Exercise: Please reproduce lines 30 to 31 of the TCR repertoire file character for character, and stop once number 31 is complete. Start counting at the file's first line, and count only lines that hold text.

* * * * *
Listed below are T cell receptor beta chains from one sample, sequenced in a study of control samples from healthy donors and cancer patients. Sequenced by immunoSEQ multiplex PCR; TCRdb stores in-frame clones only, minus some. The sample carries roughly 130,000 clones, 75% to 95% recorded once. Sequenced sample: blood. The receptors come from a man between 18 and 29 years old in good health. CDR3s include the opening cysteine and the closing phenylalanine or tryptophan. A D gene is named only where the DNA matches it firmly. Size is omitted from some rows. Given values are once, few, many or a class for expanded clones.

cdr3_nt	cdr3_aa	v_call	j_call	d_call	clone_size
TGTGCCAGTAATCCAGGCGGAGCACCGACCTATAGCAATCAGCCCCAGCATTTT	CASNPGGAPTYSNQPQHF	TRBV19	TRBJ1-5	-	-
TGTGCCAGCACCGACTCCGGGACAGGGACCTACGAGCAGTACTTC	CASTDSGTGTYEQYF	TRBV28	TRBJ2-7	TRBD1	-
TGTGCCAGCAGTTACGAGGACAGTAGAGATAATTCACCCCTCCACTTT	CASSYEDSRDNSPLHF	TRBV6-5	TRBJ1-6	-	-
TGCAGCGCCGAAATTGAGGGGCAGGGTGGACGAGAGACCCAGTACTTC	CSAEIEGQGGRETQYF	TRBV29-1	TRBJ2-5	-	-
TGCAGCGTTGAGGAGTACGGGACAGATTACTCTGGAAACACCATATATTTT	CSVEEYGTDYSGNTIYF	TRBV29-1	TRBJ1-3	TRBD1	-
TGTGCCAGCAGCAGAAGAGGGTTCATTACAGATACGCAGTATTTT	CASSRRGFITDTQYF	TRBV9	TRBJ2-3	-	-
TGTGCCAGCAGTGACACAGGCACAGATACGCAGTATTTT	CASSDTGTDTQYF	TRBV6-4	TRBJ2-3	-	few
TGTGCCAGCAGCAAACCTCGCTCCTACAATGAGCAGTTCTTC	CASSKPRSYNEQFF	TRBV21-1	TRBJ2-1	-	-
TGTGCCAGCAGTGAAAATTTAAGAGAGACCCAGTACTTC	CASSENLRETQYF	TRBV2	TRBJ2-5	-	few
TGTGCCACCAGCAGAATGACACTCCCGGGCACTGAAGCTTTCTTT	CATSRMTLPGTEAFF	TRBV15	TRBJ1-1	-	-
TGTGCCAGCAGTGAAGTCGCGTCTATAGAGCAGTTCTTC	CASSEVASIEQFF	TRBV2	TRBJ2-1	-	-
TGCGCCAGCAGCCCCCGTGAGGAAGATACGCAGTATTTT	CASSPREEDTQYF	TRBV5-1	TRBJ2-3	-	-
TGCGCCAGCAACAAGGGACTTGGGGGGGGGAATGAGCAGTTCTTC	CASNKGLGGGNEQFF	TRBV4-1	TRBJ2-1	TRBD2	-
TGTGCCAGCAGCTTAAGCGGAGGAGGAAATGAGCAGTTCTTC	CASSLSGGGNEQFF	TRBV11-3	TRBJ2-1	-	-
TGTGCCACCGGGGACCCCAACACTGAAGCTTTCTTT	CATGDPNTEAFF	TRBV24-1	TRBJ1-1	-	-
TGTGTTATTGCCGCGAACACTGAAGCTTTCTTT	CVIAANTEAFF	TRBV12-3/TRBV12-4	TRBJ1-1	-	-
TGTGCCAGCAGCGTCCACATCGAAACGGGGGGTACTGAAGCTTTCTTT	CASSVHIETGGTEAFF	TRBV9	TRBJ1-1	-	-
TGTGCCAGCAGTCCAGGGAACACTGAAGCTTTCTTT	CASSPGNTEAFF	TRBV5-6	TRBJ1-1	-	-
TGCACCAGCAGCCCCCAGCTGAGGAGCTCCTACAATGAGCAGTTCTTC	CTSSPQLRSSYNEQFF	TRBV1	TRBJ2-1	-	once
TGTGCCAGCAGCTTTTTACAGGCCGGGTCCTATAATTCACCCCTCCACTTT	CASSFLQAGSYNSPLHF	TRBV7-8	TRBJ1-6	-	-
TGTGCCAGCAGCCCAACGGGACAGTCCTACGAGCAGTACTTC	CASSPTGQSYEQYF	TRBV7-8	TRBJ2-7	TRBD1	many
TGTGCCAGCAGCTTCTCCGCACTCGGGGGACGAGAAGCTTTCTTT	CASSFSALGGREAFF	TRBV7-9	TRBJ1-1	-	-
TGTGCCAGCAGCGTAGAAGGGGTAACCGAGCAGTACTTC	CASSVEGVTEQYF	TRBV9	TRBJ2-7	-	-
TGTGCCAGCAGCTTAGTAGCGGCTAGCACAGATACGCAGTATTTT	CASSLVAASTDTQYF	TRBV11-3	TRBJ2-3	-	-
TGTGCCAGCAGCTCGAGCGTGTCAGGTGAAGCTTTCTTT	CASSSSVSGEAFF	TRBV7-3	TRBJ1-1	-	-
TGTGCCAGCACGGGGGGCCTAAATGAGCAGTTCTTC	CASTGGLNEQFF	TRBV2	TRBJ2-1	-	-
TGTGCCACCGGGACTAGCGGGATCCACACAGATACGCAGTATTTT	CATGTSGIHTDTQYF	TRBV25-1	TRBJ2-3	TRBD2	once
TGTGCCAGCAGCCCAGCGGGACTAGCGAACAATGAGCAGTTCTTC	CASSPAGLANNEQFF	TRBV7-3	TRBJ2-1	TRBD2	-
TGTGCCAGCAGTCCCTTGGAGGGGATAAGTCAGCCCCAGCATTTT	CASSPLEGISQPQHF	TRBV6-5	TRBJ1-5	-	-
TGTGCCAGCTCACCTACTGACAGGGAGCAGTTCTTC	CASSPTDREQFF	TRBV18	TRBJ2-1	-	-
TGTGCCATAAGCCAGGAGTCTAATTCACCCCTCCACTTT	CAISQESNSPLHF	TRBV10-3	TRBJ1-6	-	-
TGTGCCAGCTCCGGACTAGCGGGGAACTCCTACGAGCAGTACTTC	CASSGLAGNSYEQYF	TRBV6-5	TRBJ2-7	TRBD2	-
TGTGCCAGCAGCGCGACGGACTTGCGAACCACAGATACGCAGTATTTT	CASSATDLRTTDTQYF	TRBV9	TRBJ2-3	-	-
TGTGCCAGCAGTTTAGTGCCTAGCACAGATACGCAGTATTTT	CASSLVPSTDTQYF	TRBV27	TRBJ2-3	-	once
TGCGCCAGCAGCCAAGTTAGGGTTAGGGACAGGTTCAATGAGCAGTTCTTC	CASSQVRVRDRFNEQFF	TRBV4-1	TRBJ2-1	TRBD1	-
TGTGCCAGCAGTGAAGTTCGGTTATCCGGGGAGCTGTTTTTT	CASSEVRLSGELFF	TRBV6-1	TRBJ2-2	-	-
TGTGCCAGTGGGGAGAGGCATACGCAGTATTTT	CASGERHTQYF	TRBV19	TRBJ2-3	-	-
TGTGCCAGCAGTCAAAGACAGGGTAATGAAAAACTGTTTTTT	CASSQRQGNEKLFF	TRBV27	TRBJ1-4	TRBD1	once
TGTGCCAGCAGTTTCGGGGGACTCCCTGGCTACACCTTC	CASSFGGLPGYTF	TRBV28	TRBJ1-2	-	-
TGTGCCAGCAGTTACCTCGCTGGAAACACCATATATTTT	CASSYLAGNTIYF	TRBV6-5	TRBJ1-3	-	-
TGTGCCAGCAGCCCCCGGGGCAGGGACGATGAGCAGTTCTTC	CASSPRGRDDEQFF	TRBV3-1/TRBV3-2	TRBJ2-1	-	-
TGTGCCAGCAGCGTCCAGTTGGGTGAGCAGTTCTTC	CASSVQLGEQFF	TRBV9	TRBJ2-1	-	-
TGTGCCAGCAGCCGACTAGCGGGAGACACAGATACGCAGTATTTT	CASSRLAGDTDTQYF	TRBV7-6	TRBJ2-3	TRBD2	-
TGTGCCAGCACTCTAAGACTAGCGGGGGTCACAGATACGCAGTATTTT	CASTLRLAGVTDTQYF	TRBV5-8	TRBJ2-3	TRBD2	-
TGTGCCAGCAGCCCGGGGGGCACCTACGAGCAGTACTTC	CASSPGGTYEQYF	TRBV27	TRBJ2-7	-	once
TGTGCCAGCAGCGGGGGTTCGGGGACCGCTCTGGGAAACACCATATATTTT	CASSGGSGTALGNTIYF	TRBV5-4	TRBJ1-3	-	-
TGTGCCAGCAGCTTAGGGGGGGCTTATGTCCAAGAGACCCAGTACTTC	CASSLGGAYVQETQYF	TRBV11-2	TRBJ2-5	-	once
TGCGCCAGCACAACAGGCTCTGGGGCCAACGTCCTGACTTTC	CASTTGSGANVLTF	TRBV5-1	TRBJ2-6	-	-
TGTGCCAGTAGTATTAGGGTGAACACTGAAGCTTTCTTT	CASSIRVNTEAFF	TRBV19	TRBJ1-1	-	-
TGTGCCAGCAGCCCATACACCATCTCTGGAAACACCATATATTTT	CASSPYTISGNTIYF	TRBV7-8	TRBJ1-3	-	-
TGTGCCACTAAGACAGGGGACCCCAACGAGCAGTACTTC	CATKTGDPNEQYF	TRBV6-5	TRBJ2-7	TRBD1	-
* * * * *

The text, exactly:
TGTGCCAGCAGCCCAGCGGGACTAGCGAACAATGAGCAGTTCTTC	CASSPAGLANNEQFF	TRBV7-3	TRBJ2-1	TRBD2	-
TGTGCCAGCAGTCCCTTGGAGGGGATAAGTCAGCCCCAGCATTTT	CASSPLEGISQPQHF	TRBV6-5	TRBJ1-5	-	-